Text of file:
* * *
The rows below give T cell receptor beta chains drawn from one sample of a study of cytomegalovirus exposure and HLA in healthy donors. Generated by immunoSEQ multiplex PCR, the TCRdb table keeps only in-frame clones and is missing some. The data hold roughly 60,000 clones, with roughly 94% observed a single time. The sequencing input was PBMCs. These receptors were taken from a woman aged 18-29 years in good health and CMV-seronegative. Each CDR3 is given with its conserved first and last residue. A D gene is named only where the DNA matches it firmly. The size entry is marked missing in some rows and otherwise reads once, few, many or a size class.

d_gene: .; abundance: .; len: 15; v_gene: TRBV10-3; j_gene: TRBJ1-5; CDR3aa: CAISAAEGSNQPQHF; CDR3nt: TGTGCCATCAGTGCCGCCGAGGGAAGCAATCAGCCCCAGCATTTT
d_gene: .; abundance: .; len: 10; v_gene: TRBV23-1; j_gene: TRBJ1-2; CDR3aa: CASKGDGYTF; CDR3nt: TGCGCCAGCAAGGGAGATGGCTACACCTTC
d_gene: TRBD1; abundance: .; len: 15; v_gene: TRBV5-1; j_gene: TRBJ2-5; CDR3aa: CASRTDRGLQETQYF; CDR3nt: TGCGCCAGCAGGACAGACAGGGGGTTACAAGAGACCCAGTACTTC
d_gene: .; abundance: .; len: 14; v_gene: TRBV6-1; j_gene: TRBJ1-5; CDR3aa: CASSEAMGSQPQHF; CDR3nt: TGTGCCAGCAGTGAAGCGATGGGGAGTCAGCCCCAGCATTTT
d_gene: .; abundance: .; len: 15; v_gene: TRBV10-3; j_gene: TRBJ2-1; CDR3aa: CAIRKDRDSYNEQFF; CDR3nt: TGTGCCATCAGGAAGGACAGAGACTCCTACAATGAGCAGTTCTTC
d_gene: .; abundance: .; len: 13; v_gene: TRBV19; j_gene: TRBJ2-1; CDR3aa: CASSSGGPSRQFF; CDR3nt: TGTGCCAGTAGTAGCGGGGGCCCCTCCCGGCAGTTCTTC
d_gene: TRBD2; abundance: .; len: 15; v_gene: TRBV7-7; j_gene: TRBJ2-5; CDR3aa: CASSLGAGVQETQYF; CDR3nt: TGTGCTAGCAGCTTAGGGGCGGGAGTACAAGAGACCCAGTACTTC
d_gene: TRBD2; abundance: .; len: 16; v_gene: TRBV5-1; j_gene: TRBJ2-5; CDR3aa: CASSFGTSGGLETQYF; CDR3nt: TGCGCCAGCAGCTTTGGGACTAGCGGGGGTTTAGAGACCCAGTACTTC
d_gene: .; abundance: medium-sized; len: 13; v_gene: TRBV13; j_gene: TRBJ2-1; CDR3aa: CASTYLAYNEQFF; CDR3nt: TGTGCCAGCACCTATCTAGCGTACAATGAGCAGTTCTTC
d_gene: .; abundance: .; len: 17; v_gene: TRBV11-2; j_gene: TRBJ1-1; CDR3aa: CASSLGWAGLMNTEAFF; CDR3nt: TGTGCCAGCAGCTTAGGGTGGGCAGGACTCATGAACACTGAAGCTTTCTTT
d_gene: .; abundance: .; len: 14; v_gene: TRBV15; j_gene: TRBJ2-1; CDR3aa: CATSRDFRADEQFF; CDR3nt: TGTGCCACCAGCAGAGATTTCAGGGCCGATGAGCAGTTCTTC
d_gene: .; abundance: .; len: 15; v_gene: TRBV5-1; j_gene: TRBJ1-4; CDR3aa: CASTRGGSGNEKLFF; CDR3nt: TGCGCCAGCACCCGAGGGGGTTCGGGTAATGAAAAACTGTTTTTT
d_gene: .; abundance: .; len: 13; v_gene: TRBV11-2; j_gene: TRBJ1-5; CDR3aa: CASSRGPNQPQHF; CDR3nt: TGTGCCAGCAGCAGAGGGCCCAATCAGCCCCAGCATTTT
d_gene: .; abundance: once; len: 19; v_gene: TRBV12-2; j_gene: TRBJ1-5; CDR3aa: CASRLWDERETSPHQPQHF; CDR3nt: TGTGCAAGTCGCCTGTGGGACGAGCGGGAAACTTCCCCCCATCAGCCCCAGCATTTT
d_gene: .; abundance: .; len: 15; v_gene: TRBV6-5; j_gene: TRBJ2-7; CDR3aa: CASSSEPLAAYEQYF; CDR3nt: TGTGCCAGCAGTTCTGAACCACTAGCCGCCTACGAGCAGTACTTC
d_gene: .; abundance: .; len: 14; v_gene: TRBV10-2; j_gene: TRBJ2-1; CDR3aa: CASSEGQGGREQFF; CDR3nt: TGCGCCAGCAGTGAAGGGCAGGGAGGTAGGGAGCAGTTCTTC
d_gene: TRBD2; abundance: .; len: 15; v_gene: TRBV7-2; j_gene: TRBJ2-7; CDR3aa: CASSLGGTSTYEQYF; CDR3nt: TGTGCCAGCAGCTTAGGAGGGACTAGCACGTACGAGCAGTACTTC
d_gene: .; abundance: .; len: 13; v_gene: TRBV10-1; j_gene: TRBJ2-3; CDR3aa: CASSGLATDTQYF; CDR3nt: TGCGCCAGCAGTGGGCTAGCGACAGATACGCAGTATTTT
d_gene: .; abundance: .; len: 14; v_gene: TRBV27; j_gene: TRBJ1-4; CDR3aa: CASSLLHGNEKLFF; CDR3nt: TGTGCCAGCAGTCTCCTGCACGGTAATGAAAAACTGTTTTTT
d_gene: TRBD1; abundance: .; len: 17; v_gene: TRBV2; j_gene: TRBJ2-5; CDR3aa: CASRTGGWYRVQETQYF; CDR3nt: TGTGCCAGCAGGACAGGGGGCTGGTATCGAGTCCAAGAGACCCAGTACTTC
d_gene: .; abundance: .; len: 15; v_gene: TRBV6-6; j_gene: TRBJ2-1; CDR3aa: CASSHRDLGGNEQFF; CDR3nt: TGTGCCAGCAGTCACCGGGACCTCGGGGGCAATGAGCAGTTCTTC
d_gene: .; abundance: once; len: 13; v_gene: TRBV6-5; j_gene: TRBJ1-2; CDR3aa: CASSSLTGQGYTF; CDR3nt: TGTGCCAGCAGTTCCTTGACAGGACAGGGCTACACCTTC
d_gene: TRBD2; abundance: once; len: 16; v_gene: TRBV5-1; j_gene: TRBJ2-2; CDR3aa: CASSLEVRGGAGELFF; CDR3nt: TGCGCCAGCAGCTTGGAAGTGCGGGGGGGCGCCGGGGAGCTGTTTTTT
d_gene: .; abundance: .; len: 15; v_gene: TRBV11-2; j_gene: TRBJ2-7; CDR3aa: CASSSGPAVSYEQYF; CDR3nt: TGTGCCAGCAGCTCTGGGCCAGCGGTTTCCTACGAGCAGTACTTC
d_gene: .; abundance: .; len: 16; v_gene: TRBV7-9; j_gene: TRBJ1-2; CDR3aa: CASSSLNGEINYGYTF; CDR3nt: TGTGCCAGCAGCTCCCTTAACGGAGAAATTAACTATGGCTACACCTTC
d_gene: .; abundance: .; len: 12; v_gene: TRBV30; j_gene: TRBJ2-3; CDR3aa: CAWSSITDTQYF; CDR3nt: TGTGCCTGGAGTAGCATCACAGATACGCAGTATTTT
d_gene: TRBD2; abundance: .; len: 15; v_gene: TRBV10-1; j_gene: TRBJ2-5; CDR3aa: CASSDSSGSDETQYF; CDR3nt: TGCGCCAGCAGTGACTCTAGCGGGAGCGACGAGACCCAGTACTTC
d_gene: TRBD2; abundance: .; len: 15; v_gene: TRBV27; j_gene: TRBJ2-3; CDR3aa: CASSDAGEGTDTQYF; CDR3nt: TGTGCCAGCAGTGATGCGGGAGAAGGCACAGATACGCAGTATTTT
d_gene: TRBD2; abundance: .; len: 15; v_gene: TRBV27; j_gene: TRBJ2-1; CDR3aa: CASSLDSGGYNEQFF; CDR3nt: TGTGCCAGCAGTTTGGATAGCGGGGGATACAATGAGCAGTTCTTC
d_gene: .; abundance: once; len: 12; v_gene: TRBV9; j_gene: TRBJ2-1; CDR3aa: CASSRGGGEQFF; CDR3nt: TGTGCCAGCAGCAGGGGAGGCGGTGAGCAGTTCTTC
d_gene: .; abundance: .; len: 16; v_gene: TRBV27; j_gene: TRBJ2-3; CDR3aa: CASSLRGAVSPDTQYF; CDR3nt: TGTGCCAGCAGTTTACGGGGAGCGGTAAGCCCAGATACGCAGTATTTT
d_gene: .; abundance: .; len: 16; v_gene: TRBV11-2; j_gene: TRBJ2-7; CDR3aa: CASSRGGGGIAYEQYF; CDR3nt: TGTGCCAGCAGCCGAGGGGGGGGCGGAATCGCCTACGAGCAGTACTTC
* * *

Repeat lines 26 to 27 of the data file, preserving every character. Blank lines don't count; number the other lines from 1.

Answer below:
d_gene: .; abundance: .; len: 16; v_gene: TRBV7-9; j_gene: TRBJ1-2; CDR3aa: CASSSLNGEINYGYTF; CDR3nt: TGTGCCAGCAGCTCCCTTAACGGAGAAATTAACTATGGCTACACCTTC
d_gene: .; abundance: .; len: 12; v_gene: TRBV30; j_gene: TRBJ2-3; CDR3aa: CAWSSITDTQYF; CDR3nt: TGTGCCTGGAGTAGCATCACAGATACGCAGTATTTT